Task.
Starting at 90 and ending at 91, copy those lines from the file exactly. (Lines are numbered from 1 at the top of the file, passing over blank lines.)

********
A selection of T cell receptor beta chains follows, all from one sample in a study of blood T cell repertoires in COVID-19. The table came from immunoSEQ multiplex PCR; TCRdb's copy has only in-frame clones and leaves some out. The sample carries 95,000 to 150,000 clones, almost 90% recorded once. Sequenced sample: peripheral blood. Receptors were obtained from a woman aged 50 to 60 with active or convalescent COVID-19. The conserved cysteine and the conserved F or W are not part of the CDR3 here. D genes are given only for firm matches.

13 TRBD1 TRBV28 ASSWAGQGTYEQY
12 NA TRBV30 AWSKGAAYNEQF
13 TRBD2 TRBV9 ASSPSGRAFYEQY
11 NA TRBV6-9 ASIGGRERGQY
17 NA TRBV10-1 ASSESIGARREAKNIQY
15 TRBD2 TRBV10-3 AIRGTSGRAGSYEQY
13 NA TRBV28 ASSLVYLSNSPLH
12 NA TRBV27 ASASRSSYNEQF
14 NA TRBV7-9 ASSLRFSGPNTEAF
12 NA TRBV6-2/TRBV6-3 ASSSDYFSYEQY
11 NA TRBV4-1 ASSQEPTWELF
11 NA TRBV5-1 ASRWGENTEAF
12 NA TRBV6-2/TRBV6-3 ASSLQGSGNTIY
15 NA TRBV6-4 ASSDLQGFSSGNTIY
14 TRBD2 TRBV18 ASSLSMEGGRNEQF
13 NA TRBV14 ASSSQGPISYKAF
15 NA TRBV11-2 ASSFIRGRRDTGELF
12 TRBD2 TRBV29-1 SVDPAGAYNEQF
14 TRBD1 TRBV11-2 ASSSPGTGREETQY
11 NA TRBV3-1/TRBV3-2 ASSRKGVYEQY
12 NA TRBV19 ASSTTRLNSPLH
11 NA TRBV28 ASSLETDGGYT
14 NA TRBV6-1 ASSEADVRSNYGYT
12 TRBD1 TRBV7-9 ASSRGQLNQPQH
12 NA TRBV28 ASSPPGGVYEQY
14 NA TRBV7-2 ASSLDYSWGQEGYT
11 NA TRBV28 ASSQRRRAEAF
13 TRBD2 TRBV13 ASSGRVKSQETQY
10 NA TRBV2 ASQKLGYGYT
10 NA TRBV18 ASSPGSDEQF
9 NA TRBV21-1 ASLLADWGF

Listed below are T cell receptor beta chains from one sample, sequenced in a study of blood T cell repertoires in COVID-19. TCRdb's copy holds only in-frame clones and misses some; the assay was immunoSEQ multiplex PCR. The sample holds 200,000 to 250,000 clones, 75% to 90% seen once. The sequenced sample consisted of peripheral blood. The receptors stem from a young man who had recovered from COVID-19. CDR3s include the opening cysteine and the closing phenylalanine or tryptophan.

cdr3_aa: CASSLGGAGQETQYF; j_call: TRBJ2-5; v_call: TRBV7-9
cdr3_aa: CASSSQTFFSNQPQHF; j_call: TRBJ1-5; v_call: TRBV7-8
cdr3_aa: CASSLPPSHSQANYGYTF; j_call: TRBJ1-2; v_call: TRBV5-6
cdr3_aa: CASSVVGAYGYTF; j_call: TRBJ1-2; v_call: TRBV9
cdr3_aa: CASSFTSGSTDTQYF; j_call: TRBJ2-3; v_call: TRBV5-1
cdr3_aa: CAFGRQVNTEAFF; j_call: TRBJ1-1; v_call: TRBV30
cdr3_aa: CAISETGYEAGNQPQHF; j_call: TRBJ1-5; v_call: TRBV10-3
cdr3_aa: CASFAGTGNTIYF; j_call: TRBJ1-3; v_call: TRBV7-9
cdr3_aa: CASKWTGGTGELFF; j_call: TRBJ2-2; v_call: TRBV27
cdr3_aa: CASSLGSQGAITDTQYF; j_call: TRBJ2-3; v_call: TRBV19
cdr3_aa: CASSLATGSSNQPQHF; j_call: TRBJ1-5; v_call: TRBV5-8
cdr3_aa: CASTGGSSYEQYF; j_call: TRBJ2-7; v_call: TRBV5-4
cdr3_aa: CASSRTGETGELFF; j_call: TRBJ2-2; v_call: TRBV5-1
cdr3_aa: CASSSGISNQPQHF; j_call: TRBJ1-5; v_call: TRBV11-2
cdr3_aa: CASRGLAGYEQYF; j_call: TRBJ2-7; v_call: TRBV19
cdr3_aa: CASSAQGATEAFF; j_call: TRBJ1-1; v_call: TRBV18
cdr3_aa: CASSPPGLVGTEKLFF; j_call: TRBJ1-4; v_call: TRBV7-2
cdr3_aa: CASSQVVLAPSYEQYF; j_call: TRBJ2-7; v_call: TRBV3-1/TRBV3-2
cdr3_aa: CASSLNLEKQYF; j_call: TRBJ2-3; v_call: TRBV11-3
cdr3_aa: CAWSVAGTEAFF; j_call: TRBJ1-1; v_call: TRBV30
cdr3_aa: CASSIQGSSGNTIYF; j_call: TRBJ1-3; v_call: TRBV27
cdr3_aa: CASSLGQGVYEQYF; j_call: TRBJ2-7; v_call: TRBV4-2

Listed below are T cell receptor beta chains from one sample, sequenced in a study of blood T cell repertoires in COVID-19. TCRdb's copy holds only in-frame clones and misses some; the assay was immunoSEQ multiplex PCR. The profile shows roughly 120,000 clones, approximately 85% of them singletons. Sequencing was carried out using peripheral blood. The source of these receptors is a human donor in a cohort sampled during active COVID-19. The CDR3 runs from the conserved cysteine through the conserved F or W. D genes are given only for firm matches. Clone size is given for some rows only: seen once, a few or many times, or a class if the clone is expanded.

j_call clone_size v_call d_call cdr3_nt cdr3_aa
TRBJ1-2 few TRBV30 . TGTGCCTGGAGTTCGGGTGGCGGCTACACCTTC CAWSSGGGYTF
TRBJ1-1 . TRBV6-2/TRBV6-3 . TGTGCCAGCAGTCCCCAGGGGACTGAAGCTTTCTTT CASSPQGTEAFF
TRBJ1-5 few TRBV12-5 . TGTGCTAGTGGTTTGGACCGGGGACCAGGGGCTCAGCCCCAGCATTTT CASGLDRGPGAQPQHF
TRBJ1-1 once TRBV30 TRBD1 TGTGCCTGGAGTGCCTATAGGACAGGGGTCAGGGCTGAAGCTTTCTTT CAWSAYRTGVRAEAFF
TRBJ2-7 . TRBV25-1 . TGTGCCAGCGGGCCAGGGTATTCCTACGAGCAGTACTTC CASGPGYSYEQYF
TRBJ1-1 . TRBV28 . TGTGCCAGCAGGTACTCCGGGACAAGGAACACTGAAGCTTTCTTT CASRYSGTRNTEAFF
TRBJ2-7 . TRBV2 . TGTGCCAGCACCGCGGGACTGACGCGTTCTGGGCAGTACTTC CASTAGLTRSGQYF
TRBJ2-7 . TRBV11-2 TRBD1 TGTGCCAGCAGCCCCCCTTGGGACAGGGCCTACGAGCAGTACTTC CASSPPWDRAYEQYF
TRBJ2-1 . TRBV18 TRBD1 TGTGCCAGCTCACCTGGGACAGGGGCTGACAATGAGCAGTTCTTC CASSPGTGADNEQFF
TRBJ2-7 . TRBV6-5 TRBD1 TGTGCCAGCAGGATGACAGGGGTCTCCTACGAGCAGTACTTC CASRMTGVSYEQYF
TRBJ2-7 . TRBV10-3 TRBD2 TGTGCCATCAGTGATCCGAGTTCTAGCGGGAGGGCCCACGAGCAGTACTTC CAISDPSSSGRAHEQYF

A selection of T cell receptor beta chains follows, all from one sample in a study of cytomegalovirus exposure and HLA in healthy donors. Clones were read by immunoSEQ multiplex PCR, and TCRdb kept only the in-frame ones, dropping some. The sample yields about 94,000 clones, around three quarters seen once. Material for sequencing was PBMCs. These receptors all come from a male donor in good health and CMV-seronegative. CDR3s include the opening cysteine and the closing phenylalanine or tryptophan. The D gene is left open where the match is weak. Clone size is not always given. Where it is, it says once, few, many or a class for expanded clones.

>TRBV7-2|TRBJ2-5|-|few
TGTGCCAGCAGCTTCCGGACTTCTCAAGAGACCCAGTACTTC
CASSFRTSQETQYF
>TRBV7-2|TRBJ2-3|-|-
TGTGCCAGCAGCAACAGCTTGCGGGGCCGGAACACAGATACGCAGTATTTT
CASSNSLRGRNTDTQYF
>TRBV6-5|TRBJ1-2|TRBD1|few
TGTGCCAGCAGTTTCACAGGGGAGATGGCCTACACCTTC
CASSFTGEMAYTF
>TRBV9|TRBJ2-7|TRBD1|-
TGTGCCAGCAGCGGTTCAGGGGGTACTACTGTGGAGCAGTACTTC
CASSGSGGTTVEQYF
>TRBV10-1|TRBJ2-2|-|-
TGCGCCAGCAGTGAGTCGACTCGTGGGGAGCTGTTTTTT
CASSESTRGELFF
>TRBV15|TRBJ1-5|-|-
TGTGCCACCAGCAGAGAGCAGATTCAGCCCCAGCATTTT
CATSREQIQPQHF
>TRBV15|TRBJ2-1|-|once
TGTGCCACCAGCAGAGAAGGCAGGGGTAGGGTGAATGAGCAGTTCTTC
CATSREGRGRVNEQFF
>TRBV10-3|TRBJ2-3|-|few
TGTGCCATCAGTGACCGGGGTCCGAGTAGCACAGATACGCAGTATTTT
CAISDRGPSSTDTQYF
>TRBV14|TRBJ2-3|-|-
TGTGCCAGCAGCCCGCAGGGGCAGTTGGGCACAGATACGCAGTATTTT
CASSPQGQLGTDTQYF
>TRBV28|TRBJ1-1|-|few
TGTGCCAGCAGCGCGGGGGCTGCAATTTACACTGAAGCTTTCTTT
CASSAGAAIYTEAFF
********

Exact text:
CATSREGRGRVNEQFF
>TRBV10-3|TRBJ2-3|-|few